An eight-member delegation of Swiss parliamentarians has been holding talks in the United States this week in an attempt to promote Swiss interests with the Bush administration.This content was published on June 28, 2001 - 07:58
Topping the agenda for talks in New York over the next two days is Switzerland's desire to join the United Nations - an issue due to be put to the vote in Switzerland next year. The UN General Assembly is expected to debate the topic later this year.
Earlier this week, the parliamentarians - members of the Foreign Affairs Committee - held a series of meetings with representatives of the Bush administration and Congress, as well as with officials from the International Monetary Fund and World Bank.
At a press briefing, the head of the Swiss delegation, Walter Frey, said that "Switzerland is highly regarded" in Washington. Alluding to the controversy over Holocaust-era accounts in Swiss banks and money laundering affairs, Frey said that, "after a nervous period of time, bilateral relations are back on their normal course".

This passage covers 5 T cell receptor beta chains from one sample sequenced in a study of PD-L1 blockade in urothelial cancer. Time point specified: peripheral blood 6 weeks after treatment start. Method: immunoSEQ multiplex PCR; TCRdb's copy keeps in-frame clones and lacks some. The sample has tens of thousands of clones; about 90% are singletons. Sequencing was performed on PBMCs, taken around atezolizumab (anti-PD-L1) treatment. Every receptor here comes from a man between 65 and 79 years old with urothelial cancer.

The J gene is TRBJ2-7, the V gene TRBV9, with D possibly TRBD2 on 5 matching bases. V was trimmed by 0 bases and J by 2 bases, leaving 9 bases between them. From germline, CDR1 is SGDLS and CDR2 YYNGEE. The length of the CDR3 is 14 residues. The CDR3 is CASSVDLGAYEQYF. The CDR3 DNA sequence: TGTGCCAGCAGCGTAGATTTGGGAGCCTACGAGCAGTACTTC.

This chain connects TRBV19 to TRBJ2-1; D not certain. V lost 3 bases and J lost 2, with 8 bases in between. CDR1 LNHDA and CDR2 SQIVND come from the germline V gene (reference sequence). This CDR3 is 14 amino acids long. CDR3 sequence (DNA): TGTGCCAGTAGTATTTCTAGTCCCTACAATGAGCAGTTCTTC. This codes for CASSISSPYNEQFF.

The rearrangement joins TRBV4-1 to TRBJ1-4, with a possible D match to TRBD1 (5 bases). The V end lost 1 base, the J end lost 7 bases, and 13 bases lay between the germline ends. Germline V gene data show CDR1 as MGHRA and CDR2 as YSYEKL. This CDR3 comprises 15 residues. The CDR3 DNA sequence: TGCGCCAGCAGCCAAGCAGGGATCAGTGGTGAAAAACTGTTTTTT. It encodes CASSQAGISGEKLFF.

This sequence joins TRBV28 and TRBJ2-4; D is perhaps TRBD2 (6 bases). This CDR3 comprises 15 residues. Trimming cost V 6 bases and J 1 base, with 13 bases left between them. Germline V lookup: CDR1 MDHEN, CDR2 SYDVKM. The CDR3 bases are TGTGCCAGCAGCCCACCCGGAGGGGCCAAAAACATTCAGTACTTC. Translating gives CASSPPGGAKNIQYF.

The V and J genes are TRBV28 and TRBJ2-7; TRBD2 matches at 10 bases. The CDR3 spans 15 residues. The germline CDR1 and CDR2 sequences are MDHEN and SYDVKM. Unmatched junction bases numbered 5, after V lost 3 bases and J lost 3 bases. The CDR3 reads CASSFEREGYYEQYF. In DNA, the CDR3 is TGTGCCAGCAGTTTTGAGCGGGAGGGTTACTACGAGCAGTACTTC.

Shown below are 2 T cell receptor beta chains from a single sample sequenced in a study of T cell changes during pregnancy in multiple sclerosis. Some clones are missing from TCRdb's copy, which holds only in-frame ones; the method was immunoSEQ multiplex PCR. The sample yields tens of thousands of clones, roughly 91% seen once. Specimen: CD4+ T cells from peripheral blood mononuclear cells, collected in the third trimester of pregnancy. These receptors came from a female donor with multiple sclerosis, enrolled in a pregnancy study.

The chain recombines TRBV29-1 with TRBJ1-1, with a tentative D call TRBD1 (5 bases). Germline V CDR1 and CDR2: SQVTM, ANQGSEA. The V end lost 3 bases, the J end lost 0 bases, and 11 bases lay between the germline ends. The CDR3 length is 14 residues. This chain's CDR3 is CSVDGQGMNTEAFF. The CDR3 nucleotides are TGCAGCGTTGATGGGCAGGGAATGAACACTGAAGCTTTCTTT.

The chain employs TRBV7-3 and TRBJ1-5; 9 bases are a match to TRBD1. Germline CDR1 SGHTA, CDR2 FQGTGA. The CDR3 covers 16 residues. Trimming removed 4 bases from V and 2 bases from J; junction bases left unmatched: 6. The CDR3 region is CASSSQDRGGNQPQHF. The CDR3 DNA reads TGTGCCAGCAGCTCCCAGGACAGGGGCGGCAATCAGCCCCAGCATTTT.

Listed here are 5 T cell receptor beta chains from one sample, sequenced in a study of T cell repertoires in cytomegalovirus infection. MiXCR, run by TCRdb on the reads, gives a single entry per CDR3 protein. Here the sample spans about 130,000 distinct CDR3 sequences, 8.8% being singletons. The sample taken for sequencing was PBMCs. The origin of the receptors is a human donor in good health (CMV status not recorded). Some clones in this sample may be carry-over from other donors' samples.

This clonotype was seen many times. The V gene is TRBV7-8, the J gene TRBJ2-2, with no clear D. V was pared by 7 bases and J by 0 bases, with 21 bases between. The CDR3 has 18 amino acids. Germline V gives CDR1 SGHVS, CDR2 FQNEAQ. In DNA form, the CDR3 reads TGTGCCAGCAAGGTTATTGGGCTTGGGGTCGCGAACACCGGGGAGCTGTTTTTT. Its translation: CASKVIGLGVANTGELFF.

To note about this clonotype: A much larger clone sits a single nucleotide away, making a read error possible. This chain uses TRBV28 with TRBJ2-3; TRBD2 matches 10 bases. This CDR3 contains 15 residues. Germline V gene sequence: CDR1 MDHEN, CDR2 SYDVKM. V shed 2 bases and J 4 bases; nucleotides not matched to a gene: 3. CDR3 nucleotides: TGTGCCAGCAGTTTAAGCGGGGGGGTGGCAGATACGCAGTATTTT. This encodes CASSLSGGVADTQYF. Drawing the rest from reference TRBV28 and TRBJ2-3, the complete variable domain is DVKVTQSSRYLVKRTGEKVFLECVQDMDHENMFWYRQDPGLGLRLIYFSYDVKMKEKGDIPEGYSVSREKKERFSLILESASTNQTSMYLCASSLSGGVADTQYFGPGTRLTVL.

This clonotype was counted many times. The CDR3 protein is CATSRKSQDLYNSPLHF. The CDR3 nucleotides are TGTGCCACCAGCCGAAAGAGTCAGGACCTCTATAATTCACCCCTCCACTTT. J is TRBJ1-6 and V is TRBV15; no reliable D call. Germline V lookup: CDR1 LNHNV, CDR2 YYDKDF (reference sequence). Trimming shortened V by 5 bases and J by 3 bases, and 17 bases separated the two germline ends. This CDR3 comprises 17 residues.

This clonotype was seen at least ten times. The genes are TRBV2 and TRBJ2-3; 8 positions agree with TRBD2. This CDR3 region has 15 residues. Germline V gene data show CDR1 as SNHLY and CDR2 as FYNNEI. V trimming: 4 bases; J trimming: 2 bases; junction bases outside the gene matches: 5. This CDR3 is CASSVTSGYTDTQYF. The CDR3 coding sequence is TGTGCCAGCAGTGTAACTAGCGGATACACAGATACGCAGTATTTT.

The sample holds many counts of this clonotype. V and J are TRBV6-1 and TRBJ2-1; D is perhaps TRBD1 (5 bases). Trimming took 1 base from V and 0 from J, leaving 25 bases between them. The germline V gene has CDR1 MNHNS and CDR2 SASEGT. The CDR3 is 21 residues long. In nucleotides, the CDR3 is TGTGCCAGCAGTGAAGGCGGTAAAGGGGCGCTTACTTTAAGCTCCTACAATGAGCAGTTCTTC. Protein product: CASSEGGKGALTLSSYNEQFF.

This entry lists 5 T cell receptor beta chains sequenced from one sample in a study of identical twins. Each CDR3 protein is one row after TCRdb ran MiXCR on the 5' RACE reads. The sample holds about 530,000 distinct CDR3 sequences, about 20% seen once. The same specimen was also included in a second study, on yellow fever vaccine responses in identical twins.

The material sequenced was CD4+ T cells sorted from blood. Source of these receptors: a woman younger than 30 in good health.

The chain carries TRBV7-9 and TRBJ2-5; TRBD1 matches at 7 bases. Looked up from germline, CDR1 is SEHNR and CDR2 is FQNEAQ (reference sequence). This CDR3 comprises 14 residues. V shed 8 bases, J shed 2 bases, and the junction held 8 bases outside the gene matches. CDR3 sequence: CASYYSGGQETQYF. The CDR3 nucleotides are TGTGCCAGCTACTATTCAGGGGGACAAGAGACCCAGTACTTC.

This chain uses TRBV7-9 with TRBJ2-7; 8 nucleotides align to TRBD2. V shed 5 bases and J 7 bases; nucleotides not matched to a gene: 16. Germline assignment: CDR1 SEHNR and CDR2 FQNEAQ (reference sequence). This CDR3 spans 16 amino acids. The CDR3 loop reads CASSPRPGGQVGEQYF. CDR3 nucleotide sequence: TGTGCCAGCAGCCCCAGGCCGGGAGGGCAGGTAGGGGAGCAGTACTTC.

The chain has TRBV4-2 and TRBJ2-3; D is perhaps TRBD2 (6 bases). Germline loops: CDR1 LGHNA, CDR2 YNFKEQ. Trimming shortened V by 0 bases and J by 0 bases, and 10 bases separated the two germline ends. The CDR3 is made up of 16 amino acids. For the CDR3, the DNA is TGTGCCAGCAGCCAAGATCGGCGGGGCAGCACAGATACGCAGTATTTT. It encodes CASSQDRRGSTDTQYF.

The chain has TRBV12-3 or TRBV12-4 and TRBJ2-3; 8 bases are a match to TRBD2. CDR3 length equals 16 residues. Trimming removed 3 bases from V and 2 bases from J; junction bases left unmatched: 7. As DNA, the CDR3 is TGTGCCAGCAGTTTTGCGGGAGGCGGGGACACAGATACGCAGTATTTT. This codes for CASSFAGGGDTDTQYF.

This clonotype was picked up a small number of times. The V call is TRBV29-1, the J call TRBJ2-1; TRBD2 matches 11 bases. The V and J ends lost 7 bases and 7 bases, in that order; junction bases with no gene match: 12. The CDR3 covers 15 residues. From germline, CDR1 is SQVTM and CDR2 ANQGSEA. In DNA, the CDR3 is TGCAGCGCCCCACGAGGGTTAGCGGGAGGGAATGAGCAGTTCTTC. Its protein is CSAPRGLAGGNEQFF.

However, differences remain between the two countries over the environment and human rights. Another parliamentarian, Lili Nabholz, deplored that "human rights are not high on the agenda of the new American government".
"The Bush Administration has a corporate management attitude but it will be interesting to see if it moves on the issue of values", Nabholz added.
Another member of the delegation, Ulrich Schluer, pointed to good business relations. Switzerland now gets "more sympathy and understanding with the Bush Administration on business affairs," he said.
The members of the Committee stressed the need for Switzerland to do more to advance its interests in the US. "Our position is very asymmetrical", said deputy Hans Zbinden. "We are very isolated in political circles, although we are well integrated in international organizations such as the IMF and World Bank."
Remo Galli, another member of the delegation, suggested that one way for Switzerland to make headway in Washington is to diversify its approach and reach out to the so-called "think tanks", research and policy bodies which play a crucial role in defining foreign affairs guidelines for the US government.
By Marie-Christine Bonzom, Washington
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